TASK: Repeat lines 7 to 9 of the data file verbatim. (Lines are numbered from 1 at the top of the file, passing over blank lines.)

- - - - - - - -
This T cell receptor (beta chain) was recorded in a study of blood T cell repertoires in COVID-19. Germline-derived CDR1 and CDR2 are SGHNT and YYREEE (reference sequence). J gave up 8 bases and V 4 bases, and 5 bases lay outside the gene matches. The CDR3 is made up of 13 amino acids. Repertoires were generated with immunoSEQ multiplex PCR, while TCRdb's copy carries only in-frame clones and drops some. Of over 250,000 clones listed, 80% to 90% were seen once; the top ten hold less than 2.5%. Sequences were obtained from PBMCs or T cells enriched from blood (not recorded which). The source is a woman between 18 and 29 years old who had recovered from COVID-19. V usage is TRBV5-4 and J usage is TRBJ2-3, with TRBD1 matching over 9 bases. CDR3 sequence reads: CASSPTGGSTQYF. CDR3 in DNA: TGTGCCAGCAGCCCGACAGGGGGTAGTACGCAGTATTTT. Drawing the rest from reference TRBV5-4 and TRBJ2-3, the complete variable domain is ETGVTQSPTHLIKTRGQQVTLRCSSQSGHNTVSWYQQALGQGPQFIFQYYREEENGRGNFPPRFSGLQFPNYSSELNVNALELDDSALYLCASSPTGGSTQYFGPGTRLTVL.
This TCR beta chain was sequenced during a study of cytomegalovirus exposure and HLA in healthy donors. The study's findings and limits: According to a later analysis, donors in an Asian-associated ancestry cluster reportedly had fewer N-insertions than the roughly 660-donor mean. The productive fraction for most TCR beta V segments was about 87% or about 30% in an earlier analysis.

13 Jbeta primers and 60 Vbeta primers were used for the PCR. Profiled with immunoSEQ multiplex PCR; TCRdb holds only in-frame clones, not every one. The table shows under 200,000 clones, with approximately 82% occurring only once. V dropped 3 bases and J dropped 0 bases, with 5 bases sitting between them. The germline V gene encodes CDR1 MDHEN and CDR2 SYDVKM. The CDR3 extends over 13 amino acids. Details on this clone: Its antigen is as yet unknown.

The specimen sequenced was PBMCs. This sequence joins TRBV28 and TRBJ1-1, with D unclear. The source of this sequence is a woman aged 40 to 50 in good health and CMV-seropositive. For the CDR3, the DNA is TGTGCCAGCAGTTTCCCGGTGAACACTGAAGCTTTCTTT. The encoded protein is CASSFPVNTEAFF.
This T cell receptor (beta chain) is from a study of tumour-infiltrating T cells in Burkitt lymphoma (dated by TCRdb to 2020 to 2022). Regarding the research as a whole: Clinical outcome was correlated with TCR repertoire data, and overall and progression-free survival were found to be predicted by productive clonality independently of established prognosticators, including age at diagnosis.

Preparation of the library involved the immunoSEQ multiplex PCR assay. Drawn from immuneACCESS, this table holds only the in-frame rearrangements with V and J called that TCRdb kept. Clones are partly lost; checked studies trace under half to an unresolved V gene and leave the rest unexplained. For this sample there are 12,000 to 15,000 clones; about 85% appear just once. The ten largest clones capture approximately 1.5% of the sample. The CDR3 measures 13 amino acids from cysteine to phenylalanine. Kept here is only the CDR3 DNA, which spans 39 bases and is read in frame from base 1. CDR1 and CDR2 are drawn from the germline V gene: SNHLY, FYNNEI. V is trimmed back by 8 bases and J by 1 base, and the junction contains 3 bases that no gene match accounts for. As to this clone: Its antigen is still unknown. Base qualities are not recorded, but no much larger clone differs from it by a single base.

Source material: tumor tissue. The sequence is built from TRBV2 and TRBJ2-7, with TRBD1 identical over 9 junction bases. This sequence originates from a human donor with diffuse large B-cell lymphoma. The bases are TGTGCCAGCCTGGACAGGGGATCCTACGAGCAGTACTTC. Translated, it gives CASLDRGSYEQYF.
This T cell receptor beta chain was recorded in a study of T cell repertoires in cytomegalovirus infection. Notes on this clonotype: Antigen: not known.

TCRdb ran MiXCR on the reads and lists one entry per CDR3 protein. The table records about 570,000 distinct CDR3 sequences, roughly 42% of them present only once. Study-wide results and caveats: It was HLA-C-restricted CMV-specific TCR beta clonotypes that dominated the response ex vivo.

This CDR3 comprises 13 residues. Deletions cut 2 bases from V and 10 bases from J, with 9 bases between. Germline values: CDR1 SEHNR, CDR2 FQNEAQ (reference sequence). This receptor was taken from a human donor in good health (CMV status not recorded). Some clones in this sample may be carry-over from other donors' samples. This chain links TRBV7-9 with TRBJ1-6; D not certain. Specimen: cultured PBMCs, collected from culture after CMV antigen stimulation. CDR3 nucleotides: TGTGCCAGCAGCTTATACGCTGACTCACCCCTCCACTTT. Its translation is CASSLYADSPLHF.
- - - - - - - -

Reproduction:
Source material: tumor tissue. The sequence is built from TRBV2 and TRBJ2-7, with TRBD1 identical over 9 junction bases. This sequence originates from a human donor with diffuse large B-cell lymphoma. The bases are TGTGCCAGCCTGGACAGGGGATCCTACGAGCAGTACTTC. Translated, it gives CASLDRGSYEQYF.
This T cell receptor beta chain was recorded in a study of T cell repertoires in cytomegalovirus infection. Notes on this clonotype: Antigen: not known.

TCRdb ran MiXCR on the reads and lists one entry per CDR3 protein. The table records about 570,000 distinct CDR3 sequences, roughly 42% of them present only once. Study-wide results and caveats: It was HLA-C-restricted CMV-specific TCR beta clonotypes that dominated the response ex vivo.